Critically, businesses are now being given the opportunity to better control their networks through services such as Application Performance Management (APM). This gives them the levels of control previously only seen in the Local Area Network over the Wide Area Network, ensuring that every application runs as efficiently and as effectively as possible.
The Future – Unified Communications
Businesses are always hungry for technologies that can improve the way they interact and collaborate, and solutions such as Unified Communications (UC) offer an innovative way of doing just that. By integrating real-time communications applications such as Instant Messenger (IM), IP telephony, video conferencing and call control, with non real-time applications for document management, knowledge management and enterprise collaboration, UC provides a compelling proposition for uniting a multitude of core network propositions into a coherent mechanism for boosting productivity and promoting operational efficiencies.
However, for these solutions to be effective and demonstrate the return on investment they must be deployed effectively and unified at the network layer as well as at the point of delivery, and the only way that UC can be delivered with the right quality of experience across all applications is to unify them across a NGN. These networks are built specifically for IP applications and therefore understand the building blocks of a UC environment. NGNs are converged networks, meaning that all functions are supported across a single platform – this reduces many of the costs involved in deploying a multitude of disjointed applications.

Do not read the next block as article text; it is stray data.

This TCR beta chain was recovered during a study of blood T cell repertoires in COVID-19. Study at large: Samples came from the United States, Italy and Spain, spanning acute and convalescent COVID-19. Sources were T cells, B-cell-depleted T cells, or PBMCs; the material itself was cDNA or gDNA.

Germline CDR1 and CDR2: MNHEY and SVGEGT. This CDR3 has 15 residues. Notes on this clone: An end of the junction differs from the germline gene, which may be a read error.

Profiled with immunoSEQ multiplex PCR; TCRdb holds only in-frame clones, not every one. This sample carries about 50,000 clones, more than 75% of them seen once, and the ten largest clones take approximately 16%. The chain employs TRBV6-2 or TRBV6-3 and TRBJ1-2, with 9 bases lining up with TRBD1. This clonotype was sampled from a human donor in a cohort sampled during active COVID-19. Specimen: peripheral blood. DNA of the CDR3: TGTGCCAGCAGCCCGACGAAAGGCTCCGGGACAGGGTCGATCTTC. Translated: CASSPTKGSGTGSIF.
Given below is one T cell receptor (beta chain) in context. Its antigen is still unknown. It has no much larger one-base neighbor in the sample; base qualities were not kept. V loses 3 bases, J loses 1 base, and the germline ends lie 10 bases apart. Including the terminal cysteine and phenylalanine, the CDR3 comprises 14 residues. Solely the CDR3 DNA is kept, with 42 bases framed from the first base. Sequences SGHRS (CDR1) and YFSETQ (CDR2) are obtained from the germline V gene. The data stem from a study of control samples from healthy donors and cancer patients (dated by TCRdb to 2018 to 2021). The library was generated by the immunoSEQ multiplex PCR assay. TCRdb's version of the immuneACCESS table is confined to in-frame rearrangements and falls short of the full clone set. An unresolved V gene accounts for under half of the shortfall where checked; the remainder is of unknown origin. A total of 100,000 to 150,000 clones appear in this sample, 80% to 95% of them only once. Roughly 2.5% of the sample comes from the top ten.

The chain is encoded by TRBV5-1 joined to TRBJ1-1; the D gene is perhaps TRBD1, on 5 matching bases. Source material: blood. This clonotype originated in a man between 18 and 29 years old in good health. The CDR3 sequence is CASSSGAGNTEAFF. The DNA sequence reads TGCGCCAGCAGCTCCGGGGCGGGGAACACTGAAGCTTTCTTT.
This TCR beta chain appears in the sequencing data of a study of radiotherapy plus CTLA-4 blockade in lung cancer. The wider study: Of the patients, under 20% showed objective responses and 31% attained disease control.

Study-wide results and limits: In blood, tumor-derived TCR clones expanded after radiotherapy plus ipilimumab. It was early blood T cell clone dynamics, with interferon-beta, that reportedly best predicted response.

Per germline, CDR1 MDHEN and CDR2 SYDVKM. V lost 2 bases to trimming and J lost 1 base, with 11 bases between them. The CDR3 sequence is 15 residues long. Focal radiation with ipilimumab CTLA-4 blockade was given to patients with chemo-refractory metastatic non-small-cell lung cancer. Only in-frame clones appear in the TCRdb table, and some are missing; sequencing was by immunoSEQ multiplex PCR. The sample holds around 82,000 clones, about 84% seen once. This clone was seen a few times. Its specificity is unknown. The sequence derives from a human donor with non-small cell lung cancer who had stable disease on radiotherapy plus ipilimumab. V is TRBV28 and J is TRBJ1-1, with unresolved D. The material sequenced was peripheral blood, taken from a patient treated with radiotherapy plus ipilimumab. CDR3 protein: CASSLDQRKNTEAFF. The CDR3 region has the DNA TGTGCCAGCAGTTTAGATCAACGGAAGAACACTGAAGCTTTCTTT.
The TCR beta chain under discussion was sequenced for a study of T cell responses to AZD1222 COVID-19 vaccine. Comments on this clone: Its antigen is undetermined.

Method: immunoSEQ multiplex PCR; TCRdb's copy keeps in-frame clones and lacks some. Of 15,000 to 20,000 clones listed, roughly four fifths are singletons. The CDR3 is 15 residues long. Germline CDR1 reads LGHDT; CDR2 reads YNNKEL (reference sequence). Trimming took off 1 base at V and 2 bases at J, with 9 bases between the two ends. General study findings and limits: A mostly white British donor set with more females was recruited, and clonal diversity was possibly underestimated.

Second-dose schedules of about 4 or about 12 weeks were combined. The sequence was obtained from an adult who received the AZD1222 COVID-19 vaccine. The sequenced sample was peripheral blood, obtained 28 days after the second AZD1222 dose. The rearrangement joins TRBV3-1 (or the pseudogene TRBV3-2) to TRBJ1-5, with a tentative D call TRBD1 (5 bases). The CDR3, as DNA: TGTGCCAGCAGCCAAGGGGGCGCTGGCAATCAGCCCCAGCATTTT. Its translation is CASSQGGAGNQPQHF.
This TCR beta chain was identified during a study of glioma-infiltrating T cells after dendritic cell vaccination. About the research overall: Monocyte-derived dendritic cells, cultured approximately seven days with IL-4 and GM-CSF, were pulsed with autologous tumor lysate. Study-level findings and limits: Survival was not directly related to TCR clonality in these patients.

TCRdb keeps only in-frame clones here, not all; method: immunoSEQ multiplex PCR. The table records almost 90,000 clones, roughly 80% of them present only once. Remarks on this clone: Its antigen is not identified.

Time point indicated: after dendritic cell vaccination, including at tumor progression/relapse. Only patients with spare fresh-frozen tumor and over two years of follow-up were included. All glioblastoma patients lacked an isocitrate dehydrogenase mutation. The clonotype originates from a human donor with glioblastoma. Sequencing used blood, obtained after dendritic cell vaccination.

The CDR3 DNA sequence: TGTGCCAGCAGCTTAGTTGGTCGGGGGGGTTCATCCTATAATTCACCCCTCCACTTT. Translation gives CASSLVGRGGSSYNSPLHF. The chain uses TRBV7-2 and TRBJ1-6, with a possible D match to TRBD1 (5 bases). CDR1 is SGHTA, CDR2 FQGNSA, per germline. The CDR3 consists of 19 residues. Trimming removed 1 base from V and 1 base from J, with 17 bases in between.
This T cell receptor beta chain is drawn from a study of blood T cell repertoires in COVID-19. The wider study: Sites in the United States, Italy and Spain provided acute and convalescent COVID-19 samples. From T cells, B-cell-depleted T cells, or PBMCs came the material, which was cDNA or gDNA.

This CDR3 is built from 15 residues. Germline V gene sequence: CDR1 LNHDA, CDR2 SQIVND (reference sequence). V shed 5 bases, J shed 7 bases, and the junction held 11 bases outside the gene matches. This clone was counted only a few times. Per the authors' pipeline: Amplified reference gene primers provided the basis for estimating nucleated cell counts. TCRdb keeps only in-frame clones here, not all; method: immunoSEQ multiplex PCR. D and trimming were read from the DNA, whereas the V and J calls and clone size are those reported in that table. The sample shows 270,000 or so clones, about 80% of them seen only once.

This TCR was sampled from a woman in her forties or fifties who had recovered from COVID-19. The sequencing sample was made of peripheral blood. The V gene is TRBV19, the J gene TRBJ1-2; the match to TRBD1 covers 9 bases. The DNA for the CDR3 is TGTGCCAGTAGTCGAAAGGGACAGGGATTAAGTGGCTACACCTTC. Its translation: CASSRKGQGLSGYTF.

UC is a highly valuable proposition if it is delivered correctly. It only truly works in an NGN environment where the necessary levels of intelligence are present and where the applications can be united throughout a single coherent network platform. If this is not done, then the communications platform cannot achieve a coherent UC service experience and many of the expected cost and efficiency benefits will not materialise.